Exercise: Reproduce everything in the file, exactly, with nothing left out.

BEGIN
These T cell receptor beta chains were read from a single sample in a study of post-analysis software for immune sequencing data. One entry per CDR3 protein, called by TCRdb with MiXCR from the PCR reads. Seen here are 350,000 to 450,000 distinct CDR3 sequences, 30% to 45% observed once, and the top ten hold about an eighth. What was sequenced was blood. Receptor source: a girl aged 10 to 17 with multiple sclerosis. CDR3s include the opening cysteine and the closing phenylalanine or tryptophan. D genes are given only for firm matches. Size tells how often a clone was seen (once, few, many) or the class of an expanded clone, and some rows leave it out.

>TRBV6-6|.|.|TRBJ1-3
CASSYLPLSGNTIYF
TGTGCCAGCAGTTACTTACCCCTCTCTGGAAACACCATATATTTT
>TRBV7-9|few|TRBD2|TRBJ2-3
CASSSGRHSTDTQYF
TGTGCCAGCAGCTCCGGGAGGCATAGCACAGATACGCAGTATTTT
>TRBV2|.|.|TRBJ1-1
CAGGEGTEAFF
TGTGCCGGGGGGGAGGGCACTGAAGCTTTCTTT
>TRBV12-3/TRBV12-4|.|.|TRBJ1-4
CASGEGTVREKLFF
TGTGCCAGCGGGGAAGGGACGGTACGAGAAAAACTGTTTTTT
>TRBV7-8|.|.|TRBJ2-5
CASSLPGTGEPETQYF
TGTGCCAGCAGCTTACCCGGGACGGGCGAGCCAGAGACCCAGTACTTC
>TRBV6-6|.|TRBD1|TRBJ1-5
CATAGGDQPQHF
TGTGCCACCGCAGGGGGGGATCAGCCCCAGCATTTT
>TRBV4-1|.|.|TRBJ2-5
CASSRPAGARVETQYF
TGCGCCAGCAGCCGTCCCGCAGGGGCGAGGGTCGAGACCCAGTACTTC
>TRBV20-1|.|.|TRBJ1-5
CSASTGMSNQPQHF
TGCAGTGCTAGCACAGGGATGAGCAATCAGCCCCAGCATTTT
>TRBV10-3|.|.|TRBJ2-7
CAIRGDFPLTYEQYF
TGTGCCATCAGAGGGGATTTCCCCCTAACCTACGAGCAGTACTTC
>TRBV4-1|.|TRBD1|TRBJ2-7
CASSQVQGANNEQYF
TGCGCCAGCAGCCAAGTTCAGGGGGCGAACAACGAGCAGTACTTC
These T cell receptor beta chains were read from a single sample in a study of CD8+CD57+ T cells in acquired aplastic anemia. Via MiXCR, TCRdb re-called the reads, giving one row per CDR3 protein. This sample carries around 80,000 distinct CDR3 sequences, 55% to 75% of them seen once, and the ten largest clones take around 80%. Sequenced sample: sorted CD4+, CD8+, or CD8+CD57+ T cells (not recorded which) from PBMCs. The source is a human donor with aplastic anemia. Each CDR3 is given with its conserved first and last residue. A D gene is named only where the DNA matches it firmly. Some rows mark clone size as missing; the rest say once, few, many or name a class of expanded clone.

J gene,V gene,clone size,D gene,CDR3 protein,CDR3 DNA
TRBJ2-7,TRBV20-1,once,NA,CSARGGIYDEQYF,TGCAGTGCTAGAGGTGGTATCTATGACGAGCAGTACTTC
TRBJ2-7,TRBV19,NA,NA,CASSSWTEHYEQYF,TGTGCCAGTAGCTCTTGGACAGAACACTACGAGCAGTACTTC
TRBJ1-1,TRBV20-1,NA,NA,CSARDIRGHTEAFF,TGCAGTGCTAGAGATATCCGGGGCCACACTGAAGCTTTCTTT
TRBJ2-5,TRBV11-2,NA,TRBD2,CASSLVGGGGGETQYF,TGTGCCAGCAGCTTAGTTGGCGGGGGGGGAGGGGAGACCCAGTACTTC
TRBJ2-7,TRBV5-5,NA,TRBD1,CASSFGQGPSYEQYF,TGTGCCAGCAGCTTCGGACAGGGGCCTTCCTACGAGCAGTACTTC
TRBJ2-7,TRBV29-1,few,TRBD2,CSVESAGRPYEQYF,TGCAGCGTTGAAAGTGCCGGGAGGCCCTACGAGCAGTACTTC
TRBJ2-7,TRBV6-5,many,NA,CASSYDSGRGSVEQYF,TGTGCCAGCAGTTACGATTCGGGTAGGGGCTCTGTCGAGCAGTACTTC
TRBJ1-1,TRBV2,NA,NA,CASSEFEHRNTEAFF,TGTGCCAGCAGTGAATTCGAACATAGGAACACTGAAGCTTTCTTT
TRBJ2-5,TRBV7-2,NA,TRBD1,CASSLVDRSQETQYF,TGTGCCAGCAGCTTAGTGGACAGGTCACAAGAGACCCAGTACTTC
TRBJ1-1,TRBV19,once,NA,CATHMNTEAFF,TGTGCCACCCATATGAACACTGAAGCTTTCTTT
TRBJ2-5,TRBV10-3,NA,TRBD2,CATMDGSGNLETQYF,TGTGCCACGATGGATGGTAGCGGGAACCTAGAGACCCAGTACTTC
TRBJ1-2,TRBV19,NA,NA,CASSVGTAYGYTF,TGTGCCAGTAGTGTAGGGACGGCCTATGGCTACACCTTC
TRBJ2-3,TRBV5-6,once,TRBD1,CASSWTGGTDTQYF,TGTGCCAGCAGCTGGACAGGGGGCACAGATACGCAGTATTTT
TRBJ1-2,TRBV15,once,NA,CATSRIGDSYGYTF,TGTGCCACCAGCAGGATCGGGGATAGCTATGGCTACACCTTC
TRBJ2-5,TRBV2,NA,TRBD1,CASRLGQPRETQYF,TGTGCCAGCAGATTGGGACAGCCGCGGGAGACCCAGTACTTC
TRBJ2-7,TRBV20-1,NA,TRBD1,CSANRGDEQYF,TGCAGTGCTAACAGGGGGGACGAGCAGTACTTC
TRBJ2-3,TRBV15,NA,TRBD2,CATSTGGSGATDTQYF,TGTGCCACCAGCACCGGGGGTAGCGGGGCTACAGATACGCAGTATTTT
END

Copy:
These T cell receptor beta chains were read from a single sample in a study of post-analysis software for immune sequencing data. One entry per CDR3 protein, called by TCRdb with MiXCR from the PCR reads. Seen here are 350,000 to 450,000 distinct CDR3 sequences, 30% to 45% observed once, and the top ten hold about an eighth. What was sequenced was blood. Receptor source: a girl aged 10 to 17 with multiple sclerosis. CDR3s include the opening cysteine and the closing phenylalanine or tryptophan. D genes are given only for firm matches. Size tells how often a clone was seen (once, few, many) or the class of an expanded clone, and some rows leave it out.

>TRBV6-6|.|.|TRBJ1-3
CASSYLPLSGNTIYF
TGTGCCAGCAGTTACTTACCCCTCTCTGGAAACACCATATATTTT
>TRBV7-9|few|TRBD2|TRBJ2-3
CASSSGRHSTDTQYF
TGTGCCAGCAGCTCCGGGAGGCATAGCACAGATACGCAGTATTTT
>TRBV2|.|.|TRBJ1-1
CAGGEGTEAFF
TGTGCCGGGGGGGAGGGCACTGAAGCTTTCTTT
>TRBV12-3/TRBV12-4|.|.|TRBJ1-4
CASGEGTVREKLFF
TGTGCCAGCGGGGAAGGGACGGTACGAGAAAAACTGTTTTTT
>TRBV7-8|.|.|TRBJ2-5
CASSLPGTGEPETQYF
TGTGCCAGCAGCTTACCCGGGACGGGCGAGCCAGAGACCCAGTACTTC
>TRBV6-6|.|TRBD1|TRBJ1-5
CATAGGDQPQHF
TGTGCCACCGCAGGGGGGGATCAGCCCCAGCATTTT
>TRBV4-1|.|.|TRBJ2-5
CASSRPAGARVETQYF
TGCGCCAGCAGCCGTCCCGCAGGGGCGAGGGTCGAGACCCAGTACTTC
>TRBV20-1|.|.|TRBJ1-5
CSASTGMSNQPQHF
TGCAGTGCTAGCACAGGGATGAGCAATCAGCCCCAGCATTTT
>TRBV10-3|.|.|TRBJ2-7
CAIRGDFPLTYEQYF
TGTGCCATCAGAGGGGATTTCCCCCTAACCTACGAGCAGTACTTC
>TRBV4-1|.|TRBD1|TRBJ2-7
CASSQVQGANNEQYF
TGCGCCAGCAGCCAAGTTCAGGGGGCGAACAACGAGCAGTACTTC
These T cell receptor beta chains were read from a single sample in a study of CD8+CD57+ T cells in acquired aplastic anemia. Via MiXCR, TCRdb re-called the reads, giving one row per CDR3 protein. This sample carries around 80,000 distinct CDR3 sequences, 55% to 75% of them seen once, and the ten largest clones take around 80%. Sequenced sample: sorted CD4+, CD8+, or CD8+CD57+ T cells (not recorded which) from PBMCs. The source is a human donor with aplastic anemia. Each CDR3 is given with its conserved first and last residue. A D gene is named only where the DNA matches it firmly. Some rows mark clone size as missing; the rest say once, few, many or name a class of expanded clone.

J gene,V gene,clone size,D gene,CDR3 protein,CDR3 DNA
TRBJ2-7,TRBV20-1,once,NA,CSARGGIYDEQYF,TGCAGTGCTAGAGGTGGTATCTATGACGAGCAGTACTTC
TRBJ2-7,TRBV19,NA,NA,CASSSWTEHYEQYF,TGTGCCAGTAGCTCTTGGACAGAACACTACGAGCAGTACTTC
TRBJ1-1,TRBV20-1,NA,NA,CSARDIRGHTEAFF,TGCAGTGCTAGAGATATCCGGGGCCACACTGAAGCTTTCTTT
TRBJ2-5,TRBV11-2,NA,TRBD2,CASSLVGGGGGETQYF,TGTGCCAGCAGCTTAGTTGGCGGGGGGGGAGGGGAGACCCAGTACTTC
TRBJ2-7,TRBV5-5,NA,TRBD1,CASSFGQGPSYEQYF,TGTGCCAGCAGCTTCGGACAGGGGCCTTCCTACGAGCAGTACTTC
TRBJ2-7,TRBV29-1,few,TRBD2,CSVESAGRPYEQYF,TGCAGCGTTGAAAGTGCCGGGAGGCCCTACGAGCAGTACTTC
TRBJ2-7,TRBV6-5,many,NA,CASSYDSGRGSVEQYF,TGTGCCAGCAGTTACGATTCGGGTAGGGGCTCTGTCGAGCAGTACTTC
TRBJ1-1,TRBV2,NA,NA,CASSEFEHRNTEAFF,TGTGCCAGCAGTGAATTCGAACATAGGAACACTGAAGCTTTCTTT
TRBJ2-5,TRBV7-2,NA,TRBD1,CASSLVDRSQETQYF,TGTGCCAGCAGCTTAGTGGACAGGTCACAAGAGACCCAGTACTTC
TRBJ1-1,TRBV19,once,NA,CATHMNTEAFF,TGTGCCACCCATATGAACACTGAAGCTTTCTTT
TRBJ2-5,TRBV10-3,NA,TRBD2,CATMDGSGNLETQYF,TGTGCCACGATGGATGGTAGCGGGAACCTAGAGACCCAGTACTTC
TRBJ1-2,TRBV19,NA,NA,CASSVGTAYGYTF,TGTGCCAGTAGTGTAGGGACGGCCTATGGCTACACCTTC
TRBJ2-3,TRBV5-6,once,TRBD1,CASSWTGGTDTQYF,TGTGCCAGCAGCTGGACAGGGGGCACAGATACGCAGTATTTT
TRBJ1-2,TRBV15,once,NA,CATSRIGDSYGYTF,TGTGCCACCAGCAGGATCGGGGATAGCTATGGCTACACCTTC
TRBJ2-5,TRBV2,NA,TRBD1,CASRLGQPRETQYF,TGTGCCAGCAGATTGGGACAGCCGCGGGAGACCCAGTACTTC
TRBJ2-7,TRBV20-1,NA,TRBD1,CSANRGDEQYF,TGCAGTGCTAACAGGGGGGACGAGCAGTACTTC
TRBJ2-3,TRBV15,NA,TRBD2,CATSTGGSGATDTQYF,TGTGCCACCAGCACCGGGGGTAGCGGGGCTACAGATACGCAGTATTTT